TOPIC 4B: MAGNETISM

A transformer is a very common magnetic device that 'transforms' voltages. For example, mains electricity at home is 230 V in the UK. To charge a phone battery takes just a few volts. Mains electricity voltage is too high, and you need a transformer to lower the voltage to a safer level. A transformer or similar device can also be found in the cable of all laptop chargers, again to lower the voltage.

A simple transformer consists of two coils wrapped around a soft iron core as shown in figure 1:

**Figure 1: A simple transformer**

When a voltage is applied to the primary coil, a current flows through it and a magnetic field is created, just like a solenoid. This strongly magnetises the soft iron core, and it becomes a temporary induced magnet. The rectangular core channels the magnetic field, so that nearly all of the field is transferred to the secondary coil. There is little magnetic field away from the core.

This magnetic effect passing through the secondary coil can be used to induce a voltage. However, as you should have found out in the last section, for induction to occur the wire must move through the magnetic field, or the field move through the wire. For this reason, an a.c. voltage is used. The changing current in the primary coil creates a constantly changing and moving magnetic field, which cuts through the secondary coil inducing an output voltage.

You may have noticed that this clever device has - so far - transferred electrical energy into magnetic energy, and then back to electrical. This all seems a bit pointless, until you realise that the voltage that is induced in the secondary coil depends on the number of turns in both coils. If there are more coils in the secondary coil than the primary, then the induced voltage is larger than the input voltage. The voltage has been increased. This type of transformer is called a **step-up** transformer. A **step-down** transformer reduces the voltage.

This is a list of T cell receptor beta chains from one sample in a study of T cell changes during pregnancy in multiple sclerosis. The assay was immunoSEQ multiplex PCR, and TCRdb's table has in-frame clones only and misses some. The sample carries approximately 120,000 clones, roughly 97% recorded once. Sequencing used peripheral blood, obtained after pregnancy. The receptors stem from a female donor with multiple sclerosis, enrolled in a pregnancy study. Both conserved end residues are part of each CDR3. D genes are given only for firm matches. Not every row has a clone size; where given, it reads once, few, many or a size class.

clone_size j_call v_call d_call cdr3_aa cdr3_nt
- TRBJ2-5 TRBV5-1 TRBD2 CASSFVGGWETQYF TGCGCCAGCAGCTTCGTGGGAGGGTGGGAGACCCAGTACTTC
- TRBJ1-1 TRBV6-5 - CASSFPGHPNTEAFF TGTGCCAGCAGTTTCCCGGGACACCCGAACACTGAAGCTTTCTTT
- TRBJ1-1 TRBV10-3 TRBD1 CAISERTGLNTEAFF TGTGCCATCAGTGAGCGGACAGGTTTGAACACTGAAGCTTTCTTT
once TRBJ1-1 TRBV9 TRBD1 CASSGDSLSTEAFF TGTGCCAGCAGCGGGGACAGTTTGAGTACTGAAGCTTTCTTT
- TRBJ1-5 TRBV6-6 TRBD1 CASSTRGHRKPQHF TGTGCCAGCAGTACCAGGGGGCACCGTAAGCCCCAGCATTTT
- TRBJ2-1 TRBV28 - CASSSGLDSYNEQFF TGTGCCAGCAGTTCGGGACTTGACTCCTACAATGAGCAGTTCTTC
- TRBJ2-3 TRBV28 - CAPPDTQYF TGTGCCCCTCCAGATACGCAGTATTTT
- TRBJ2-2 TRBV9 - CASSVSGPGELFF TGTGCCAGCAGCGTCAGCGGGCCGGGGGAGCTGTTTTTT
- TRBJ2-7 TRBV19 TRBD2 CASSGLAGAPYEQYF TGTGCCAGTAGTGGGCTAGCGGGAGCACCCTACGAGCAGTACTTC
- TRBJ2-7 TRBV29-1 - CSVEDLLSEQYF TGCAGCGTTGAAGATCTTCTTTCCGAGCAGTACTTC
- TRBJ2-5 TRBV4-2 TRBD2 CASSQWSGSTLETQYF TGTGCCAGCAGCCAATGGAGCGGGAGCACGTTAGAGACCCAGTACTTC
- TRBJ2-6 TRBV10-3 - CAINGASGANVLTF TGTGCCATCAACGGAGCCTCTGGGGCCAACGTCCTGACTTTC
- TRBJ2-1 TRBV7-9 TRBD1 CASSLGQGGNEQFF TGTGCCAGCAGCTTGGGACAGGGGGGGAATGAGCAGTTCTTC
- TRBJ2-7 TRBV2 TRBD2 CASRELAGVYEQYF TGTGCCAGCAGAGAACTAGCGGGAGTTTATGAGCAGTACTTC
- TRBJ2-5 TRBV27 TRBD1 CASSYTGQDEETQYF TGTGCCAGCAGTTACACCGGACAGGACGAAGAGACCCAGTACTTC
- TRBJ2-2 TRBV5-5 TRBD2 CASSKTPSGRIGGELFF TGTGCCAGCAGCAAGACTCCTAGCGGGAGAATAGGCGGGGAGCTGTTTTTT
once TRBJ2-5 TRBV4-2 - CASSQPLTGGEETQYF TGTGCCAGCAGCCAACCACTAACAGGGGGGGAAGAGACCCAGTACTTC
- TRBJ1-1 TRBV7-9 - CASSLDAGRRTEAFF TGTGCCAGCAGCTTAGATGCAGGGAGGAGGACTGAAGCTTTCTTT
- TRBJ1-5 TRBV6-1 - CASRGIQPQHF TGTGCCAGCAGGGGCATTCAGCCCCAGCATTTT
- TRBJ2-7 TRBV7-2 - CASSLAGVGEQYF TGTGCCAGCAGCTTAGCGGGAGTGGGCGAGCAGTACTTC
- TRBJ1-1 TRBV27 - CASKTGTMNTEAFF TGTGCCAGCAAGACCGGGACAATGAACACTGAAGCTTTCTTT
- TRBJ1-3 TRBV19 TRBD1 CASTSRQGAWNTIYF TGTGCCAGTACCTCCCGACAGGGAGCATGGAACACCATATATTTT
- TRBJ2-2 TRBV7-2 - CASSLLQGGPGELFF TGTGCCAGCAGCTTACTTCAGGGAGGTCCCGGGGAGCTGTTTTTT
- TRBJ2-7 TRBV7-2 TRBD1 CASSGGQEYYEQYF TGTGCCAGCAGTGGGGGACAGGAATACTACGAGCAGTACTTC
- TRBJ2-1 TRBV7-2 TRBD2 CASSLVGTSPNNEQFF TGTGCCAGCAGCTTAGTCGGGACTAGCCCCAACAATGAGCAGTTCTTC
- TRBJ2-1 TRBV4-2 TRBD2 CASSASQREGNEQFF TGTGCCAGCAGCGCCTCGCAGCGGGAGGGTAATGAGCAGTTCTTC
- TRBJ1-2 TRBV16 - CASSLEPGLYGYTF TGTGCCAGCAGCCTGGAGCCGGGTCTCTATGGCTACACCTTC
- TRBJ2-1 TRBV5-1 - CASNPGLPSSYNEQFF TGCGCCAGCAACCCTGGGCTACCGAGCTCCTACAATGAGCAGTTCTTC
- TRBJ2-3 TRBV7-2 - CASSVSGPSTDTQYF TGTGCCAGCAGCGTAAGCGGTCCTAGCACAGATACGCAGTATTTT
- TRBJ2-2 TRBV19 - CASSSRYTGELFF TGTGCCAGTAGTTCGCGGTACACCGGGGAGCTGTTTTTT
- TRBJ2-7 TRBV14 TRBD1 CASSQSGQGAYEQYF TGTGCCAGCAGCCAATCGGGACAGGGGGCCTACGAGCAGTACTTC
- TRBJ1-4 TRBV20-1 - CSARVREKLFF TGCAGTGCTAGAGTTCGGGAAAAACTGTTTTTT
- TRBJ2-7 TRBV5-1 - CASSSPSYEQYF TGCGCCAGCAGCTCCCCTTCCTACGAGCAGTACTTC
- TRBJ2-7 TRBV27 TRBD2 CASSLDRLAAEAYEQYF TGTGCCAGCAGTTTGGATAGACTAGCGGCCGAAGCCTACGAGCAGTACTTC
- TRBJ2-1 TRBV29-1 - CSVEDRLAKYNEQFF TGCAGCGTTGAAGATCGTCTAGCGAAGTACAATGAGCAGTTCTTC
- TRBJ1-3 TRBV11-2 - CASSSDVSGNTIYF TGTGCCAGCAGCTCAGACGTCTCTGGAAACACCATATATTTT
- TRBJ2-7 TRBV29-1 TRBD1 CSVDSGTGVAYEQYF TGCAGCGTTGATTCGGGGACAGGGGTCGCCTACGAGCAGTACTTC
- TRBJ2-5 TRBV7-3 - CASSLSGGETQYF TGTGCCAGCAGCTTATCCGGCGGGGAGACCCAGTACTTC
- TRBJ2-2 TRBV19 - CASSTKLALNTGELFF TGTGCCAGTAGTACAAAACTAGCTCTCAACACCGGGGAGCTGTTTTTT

If there are double the number of coils on the secondary than primary, the output voltage is double the input voltage. This principle is written as a mathematical formula:

input (primary) voltage [V] |
= |
number of primary turns |

output (secondary) voltage [V] |
number of secondary turns |

V_{p} |
= |
N_{p} |

V_{s} |
N_{s} |

**Example:**

A step down transformer is used to convert 120 V a.c. to 6 V. If the primary coil has 3000 turns, how many turns are needed on the secondary coil?

**Answer: **

V_{in} |
= |
n_{p} |

V_{out} |
n_{s} |

Substituting in values, this gives:

120 | = |
300 |

6 | n_{s} |

So 20 = 300 / n

Rearranging this gives:

n

**Questions:**

1. A phone charger uses a transformer with 5000 turns on the primary coil and 250 turns on the secondary. It is plugged into the mains supply with an input voltage of 230 V.

- a) Explain if this is a step-up or step-down transformer.
- b) Calculate the output voltage of the transformer.

a) There are **fewer** turns on the secondary coil than the primary, so this is a step-down transformer.

V_{p} |
= |
N_{p} |

V_{s} |
N_{s} |

230 | = |
5000 |

V_{s} |
250_{} |

230 x 250 | = |
V_{s} |

5000 | 1 |

So **V _{s} = 11.5 V**

2. A very high voltage is required for 'spark' plugs that ignite the petrol in any car engine. The transformer used to do this has an input voltage of 12 V and an output voltage of 4800 V. The primary coil has only 10 turns.

Calculate the number of secondary turns required to produce 4800 V.

Using the formula:

V_{p} |
= |
N_{p} |

V_{s} |
N_{s} |

12 | = |
10 |

4800_{} |
N_{s}_{} |

N_{s} |
= |
4800 x 10_{} |

1 | 12 |

So **N _{s} = 4000**

A step-up transformer increases the voltage. This seems like an amazing energy producing device, providing 'extra electricity' for free. However, there is a catch that prevents this.

The formula for electrical power is P = I x V as covered in section 4.2e. We also know that energy cannot be created, from the law of conservation of energy (section 1.7a). **Assuming the transformer is 100% efficient** and no power is lost, then the output power must match the input power.

This means that if the voltage increases, the current must decrease so that the power remains the same.

This can be shown with this formula:
*Learn this formula!*

For example, if a step up transformer increases the voltage by a factor of 10, then the output current will be reduced to one tenth so that the input power is the same as the output power.
**input power = output power**

**V _{p}** x

[V] x [A] = [V] x [A]

Note that the formula above assumes the transformer is 100% efficient.

**Example:**